Leaving a big city career for a quieter life

So I was looking back at my old posts, and saw I raised this topic as a question over 2 years ago: https://www.wallstreetoasis.com/forum/off-topic/h…

Well I have now done it: after over 10 years in London across Big Four, boutique IB and asset management, I left to live back home, a smaller European country. Still work in finance, now on the corporate side, used my big city experience to get a pretty decent job with good prospects for advancement. Basically a big fish in a small pond instead of a cog in a big machine type transition. 

I'm so much happier here: slightly easier hours, spend a fraction of the time I used to on commuting which cuts down on net time spent on work stuff massively, get to be close to my family, do the things I used to only do on vacations regularly, spend much more time in the countryside, and in some small way contribute to the economy of my home country. Housing here, unlike London, is actually affordable, and can get something here that before I'd had to have far more money for. 

Yes my income dropped a fair bit, primarily from my bonus, but living costs adjusted, my base salary puts me a bit better off here than what I was getting living in the big city.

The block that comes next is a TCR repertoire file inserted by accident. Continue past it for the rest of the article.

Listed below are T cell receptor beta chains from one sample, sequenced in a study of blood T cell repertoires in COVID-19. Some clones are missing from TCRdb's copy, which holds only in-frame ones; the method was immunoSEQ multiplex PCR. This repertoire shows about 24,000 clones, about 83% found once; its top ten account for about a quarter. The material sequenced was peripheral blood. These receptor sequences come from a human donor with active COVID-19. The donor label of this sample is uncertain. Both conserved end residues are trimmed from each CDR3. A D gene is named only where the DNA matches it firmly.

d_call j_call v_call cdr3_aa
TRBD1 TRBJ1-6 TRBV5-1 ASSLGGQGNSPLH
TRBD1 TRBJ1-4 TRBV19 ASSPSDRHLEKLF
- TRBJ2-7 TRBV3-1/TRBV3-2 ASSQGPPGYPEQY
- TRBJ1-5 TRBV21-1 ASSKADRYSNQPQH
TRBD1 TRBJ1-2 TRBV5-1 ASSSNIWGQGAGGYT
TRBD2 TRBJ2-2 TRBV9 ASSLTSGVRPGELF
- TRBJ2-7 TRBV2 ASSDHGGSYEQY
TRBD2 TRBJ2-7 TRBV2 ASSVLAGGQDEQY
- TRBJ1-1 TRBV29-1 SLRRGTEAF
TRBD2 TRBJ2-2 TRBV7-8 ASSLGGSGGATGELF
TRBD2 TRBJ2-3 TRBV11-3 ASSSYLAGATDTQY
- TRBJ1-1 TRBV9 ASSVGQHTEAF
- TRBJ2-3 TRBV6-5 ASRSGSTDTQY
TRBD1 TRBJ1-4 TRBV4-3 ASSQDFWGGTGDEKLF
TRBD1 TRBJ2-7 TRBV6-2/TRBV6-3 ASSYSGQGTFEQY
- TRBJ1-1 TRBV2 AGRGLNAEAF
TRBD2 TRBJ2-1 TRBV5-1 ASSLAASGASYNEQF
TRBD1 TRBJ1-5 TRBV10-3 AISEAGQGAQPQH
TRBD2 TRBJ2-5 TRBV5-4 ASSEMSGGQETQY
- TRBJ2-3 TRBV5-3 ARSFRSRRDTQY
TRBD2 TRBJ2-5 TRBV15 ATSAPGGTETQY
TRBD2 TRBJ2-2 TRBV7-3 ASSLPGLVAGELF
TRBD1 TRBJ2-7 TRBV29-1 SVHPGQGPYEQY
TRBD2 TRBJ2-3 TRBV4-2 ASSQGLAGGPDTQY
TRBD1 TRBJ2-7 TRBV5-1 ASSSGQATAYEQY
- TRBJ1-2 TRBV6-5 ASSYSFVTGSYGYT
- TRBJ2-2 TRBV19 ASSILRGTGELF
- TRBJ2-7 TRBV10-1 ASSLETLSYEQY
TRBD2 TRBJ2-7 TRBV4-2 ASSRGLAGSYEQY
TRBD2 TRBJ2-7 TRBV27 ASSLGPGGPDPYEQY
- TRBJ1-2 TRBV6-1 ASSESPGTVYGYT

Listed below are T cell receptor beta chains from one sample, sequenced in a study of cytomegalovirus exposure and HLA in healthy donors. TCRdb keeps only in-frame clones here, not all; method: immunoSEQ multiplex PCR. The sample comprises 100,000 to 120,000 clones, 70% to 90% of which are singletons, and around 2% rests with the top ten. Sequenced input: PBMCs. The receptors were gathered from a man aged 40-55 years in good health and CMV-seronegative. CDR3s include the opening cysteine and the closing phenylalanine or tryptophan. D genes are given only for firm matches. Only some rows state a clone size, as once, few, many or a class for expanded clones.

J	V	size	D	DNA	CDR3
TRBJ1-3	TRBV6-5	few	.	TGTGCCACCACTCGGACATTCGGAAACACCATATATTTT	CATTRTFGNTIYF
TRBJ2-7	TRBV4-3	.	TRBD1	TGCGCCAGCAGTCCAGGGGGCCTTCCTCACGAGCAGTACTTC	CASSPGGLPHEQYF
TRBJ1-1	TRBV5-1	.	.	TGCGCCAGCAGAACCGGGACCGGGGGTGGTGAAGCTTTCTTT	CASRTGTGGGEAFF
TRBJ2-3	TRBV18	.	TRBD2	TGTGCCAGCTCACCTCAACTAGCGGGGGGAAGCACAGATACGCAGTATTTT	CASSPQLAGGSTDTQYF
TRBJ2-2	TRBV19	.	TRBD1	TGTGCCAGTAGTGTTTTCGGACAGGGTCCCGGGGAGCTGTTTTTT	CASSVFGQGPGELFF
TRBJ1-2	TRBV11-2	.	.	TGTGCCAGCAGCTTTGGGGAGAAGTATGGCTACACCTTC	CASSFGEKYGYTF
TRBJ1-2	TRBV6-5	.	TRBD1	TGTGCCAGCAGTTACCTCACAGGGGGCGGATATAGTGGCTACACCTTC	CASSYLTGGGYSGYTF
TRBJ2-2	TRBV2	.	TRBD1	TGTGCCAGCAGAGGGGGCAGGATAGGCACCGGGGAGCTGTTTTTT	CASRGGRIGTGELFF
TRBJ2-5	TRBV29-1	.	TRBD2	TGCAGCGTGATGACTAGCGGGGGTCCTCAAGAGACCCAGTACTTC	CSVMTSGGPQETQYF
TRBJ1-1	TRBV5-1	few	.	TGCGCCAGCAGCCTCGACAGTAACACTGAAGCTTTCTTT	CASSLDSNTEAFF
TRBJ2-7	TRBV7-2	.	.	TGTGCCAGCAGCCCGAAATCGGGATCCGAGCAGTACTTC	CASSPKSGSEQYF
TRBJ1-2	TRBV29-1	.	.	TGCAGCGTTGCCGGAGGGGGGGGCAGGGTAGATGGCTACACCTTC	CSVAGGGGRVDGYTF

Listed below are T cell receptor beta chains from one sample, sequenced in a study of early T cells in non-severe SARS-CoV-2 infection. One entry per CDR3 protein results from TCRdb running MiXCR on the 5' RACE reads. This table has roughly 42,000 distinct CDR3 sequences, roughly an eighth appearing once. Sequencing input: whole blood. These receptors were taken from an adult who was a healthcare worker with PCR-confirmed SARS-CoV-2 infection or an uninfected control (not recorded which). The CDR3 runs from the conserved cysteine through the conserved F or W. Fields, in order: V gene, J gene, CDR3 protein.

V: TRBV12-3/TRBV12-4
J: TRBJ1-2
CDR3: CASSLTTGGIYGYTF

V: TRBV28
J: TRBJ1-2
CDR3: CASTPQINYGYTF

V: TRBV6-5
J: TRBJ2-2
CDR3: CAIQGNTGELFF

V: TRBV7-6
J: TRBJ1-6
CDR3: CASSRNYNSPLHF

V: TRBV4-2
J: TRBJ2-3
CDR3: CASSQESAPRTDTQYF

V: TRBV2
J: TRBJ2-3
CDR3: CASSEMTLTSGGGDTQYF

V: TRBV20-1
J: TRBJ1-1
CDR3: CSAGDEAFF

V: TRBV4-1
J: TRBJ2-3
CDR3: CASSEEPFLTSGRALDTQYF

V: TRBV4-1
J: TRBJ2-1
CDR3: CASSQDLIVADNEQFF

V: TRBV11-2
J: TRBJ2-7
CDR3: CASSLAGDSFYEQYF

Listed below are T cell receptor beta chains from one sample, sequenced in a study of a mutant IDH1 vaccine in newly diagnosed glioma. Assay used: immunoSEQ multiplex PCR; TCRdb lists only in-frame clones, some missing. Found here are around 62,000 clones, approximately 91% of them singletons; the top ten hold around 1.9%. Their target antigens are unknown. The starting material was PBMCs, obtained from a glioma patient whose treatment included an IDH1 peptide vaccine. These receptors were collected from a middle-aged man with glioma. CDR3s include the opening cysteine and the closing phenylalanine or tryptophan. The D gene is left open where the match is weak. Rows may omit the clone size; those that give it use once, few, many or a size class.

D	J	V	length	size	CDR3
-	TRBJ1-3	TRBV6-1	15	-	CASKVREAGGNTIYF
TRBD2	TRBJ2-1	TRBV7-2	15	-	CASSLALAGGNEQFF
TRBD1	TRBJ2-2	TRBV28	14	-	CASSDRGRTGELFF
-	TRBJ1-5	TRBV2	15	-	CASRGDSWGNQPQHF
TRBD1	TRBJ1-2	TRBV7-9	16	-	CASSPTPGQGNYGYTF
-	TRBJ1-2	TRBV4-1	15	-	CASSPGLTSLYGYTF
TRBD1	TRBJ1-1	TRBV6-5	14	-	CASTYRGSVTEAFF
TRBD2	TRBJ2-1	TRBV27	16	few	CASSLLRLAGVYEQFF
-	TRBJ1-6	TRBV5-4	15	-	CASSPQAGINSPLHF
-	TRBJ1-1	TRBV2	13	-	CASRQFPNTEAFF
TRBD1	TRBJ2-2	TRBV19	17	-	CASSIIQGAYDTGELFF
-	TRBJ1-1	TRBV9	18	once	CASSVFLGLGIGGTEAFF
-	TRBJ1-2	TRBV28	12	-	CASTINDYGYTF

Has anyone else done something similar? Happy or regretted it?

Based on the most helpful WSO content, it seems that many professionals in high finance have indeed made similar transitions and found happiness in their decisions. For instance, one individual left their high-stress job and proposed to their girlfriend, accepting a new role with better work-life balance, even if it meant a pay cut. They expressed that they were excited for the future for the first time in a long time.

Another professional quit their investment banking job and found that they were happier after doing so. They mentioned knowing others who had also left the industry and pursued different paths, such as entrepreneurship or family businesses, and were content with their decisions.